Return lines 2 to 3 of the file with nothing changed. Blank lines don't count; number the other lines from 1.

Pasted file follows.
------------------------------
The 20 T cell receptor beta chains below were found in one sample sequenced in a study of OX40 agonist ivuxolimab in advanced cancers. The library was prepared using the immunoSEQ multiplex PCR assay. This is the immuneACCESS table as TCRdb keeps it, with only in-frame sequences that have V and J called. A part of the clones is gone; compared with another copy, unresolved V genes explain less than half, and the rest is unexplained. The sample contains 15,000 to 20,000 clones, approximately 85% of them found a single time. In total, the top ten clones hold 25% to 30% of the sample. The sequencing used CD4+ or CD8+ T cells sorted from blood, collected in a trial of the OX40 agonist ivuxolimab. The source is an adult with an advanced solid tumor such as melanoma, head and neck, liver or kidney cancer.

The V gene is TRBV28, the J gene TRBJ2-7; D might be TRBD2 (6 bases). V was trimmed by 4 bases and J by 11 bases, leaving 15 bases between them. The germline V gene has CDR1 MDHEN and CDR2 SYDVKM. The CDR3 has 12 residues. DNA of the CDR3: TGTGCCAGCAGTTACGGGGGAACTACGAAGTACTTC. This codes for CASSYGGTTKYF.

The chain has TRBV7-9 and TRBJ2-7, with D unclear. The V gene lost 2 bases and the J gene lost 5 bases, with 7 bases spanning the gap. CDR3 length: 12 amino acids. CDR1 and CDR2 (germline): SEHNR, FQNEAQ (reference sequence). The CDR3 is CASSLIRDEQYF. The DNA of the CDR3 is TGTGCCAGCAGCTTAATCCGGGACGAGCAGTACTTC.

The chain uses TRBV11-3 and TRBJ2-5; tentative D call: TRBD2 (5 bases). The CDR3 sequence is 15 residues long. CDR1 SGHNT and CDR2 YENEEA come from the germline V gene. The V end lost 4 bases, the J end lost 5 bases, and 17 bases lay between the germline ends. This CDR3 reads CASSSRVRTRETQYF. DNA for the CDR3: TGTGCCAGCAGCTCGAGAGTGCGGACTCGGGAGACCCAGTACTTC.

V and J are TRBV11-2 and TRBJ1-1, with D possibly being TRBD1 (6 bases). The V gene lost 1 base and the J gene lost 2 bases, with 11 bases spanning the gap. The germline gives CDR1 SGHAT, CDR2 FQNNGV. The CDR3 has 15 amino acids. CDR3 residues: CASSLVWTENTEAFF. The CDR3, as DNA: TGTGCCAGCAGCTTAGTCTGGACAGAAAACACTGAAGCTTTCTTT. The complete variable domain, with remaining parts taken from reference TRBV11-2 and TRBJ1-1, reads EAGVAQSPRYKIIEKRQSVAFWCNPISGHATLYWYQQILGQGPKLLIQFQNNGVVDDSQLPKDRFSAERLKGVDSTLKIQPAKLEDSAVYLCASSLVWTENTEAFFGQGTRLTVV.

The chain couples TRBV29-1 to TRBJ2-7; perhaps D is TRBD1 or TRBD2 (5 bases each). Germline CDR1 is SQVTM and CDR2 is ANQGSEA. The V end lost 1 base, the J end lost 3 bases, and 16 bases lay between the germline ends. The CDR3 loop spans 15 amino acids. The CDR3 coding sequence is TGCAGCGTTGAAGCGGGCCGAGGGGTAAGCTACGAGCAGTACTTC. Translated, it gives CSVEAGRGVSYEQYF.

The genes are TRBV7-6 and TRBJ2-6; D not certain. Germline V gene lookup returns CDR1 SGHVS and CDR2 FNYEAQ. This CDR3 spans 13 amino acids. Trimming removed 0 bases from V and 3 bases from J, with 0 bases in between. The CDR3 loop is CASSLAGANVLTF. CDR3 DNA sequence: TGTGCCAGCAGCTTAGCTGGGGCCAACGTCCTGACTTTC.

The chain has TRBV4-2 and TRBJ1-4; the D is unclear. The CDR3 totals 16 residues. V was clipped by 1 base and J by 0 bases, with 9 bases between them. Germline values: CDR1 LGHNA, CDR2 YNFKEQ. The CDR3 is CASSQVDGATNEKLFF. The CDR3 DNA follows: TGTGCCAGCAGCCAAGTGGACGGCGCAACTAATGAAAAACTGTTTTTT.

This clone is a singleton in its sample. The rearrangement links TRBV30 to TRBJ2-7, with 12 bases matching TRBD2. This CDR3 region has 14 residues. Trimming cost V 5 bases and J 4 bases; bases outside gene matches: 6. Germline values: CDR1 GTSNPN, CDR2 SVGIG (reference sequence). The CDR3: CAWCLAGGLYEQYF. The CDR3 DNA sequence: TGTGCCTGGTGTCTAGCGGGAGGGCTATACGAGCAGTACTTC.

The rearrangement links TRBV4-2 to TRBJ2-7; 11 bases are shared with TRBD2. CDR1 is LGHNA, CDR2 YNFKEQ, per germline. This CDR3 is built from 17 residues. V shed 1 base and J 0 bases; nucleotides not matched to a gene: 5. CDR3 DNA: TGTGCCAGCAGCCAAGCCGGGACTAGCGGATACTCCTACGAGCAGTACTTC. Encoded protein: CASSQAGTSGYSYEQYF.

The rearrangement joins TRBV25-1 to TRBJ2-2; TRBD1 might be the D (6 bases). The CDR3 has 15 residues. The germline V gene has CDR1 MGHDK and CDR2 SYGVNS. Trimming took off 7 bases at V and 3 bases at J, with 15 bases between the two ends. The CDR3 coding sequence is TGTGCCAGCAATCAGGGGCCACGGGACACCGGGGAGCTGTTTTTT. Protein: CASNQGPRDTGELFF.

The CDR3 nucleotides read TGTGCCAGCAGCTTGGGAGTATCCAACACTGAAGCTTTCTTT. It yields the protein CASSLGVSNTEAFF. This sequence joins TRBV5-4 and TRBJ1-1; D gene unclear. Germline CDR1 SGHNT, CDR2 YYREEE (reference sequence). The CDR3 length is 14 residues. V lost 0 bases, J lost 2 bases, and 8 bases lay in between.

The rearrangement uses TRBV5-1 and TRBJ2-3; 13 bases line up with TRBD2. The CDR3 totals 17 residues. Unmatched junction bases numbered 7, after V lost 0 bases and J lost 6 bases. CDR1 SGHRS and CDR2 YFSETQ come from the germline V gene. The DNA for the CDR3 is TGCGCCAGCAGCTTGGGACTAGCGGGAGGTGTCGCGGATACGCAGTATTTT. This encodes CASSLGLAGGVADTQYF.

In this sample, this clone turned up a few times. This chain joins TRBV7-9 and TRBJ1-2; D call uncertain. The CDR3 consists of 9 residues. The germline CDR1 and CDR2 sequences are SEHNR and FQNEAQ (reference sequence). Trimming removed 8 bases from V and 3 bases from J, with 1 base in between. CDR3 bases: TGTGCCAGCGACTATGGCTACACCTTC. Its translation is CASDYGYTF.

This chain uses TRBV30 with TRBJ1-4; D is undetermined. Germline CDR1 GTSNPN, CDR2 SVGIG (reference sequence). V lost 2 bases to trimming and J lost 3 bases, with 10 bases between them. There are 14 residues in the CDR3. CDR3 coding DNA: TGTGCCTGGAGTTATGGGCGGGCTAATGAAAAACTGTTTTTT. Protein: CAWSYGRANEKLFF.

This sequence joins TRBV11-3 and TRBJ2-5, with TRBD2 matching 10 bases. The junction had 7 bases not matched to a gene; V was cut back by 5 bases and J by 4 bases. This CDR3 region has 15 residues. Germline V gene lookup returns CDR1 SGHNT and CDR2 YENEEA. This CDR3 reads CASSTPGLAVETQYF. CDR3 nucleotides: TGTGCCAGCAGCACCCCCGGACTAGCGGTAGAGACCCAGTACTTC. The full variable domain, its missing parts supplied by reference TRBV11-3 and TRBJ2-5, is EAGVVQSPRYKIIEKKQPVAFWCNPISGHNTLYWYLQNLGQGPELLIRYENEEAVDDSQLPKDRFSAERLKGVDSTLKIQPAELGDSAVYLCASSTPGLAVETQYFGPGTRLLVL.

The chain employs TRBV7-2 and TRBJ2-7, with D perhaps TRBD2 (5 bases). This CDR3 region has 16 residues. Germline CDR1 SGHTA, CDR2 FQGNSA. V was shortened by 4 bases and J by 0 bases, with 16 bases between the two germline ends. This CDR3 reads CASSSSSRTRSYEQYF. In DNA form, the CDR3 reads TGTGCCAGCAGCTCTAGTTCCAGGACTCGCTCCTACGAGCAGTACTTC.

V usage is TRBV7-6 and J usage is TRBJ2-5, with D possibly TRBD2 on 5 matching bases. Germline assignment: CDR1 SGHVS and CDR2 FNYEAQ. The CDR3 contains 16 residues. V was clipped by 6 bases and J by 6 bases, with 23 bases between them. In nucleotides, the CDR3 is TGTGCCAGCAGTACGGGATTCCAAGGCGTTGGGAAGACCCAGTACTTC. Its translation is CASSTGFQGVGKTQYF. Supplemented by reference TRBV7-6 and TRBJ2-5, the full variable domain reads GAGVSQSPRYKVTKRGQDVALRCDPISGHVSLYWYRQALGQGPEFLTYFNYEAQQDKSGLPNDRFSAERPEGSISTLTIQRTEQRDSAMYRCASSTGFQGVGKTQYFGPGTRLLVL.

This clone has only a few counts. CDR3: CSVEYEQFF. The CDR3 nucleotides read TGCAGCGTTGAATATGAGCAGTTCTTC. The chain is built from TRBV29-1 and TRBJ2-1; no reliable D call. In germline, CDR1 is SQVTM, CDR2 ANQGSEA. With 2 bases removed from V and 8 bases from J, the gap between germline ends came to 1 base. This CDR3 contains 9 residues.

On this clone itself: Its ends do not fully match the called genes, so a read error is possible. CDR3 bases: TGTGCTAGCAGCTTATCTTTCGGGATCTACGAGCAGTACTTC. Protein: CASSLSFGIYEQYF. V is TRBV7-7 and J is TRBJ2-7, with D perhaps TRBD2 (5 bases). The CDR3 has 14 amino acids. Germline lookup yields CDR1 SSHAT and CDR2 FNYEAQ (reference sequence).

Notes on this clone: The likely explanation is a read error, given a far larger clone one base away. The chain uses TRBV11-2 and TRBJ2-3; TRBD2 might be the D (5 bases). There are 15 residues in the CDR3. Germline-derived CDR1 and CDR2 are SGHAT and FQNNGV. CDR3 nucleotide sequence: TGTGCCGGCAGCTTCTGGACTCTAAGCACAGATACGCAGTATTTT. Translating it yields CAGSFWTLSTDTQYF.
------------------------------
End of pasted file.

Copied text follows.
The V gene is TRBV28, the J gene TRBJ2-7; D might be TRBD2 (6 bases). V was trimmed by 4 bases and J by 11 bases, leaving 15 bases between them. The germline V gene has CDR1 MDHEN and CDR2 SYDVKM. The CDR3 has 12 residues. DNA of the CDR3: TGTGCCAGCAGTTACGGGGGAACTACGAAGTACTTC. This codes for CASSYGGTTKYF.

The chain has TRBV7-9 and TRBJ2-7, with D unclear. The V gene lost 2 bases and the J gene lost 5 bases, with 7 bases spanning the gap. CDR3 length: 12 amino acids. CDR1 and CDR2 (germline): SEHNR, FQNEAQ (reference sequence). The CDR3 is CASSLIRDEQYF. The DNA of the CDR3 is TGTGCCAGCAGCTTAATCCGGGACGAGCAGTACTTC.